Remember how scary it was to raise your hand in school and ask what you feared would be a “stupid” question? Hopefully we’ve moved beyond that childhood fear. Questions are great because they lead to answers, and answers are meant to be shared. Today’s quick measuring tip came from a question in a visitor’s email. Someone needed help figuring out what all those tiny marks are on a standard tape measure. We deal in fractions every day and are forever measuring quarters and eighths and sixteenths and whatnot. It all seems second nature to us! But when we stepped back and looked at our trusty tape with the eyes of someone brand new to sewing, we saw this question was indeed quite valid… there are a lot of marks with no identification. We came up with three handy charts to help decipher those little black lines. Download them to keep handy at your sewing station as quick reference tools.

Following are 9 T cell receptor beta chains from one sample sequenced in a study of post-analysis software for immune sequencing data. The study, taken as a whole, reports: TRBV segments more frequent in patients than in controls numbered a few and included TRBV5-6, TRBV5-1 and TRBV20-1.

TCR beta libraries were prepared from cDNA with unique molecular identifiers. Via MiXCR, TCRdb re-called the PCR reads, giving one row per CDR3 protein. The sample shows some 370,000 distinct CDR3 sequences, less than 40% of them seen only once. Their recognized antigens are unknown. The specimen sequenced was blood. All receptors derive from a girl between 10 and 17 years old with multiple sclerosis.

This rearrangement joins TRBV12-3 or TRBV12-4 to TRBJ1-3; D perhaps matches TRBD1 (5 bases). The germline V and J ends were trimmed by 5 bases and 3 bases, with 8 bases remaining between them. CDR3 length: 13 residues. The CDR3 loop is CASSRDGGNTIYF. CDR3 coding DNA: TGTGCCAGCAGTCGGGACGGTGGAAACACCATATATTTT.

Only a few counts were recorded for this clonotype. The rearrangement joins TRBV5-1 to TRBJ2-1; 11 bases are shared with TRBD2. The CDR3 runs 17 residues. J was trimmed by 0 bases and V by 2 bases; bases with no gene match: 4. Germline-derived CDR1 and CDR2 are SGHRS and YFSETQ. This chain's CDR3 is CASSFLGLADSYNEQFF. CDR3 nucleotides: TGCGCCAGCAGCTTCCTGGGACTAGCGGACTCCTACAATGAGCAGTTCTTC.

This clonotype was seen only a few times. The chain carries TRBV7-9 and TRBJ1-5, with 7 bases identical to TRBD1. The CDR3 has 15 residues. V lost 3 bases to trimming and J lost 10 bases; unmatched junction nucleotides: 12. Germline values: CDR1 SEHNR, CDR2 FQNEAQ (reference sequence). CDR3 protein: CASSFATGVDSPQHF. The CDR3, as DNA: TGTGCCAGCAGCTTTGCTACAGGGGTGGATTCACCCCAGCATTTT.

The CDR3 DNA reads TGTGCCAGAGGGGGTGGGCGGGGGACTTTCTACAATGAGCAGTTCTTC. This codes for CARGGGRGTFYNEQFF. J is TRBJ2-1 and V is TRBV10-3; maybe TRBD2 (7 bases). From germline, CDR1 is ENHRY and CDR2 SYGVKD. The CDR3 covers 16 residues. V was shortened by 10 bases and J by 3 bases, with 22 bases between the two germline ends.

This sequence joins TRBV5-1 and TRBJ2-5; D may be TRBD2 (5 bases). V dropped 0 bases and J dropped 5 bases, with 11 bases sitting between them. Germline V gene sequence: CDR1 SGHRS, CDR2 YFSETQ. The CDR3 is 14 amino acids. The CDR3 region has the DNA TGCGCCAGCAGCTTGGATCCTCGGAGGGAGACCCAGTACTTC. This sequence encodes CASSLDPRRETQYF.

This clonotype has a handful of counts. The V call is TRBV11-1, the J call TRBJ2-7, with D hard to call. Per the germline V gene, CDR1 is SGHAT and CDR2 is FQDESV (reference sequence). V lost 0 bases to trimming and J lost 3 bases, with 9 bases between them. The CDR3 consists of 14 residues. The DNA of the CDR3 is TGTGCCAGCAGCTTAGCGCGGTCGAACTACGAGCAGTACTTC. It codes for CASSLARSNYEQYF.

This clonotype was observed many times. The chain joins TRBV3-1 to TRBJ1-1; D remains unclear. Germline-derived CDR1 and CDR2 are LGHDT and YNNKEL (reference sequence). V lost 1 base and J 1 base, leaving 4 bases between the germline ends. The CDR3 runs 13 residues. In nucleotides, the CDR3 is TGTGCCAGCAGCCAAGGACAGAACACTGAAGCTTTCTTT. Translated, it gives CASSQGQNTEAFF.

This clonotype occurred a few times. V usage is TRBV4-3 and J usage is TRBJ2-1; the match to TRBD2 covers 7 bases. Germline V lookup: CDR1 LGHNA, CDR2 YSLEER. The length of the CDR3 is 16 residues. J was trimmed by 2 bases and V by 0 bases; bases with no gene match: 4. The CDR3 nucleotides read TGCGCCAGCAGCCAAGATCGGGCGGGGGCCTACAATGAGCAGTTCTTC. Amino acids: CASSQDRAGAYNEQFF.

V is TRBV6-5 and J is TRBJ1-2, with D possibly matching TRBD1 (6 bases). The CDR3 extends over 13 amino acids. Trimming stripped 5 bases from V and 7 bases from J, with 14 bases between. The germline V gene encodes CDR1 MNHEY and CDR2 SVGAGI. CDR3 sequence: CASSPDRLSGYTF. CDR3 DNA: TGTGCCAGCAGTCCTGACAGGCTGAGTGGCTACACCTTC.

We found that the most common measuring tapes are either divided all the way down to sixteenths…
… or broken down by eighths.
There are two measuring charts below: one showing the eighth breakdown and another showing sixteenths. In addition, we show a simple conversion chart from inches to millimeters. Our conversion goes out to two decimals for accuracy. When rounded to the nearest whole millimeter, ¼” would be shown as 6mm.
Use the PDF download link below each image to print good quality copies for yourself and a set for a new sewing friend. Then remind him/her to always measure twice (or three or four times), then cut once.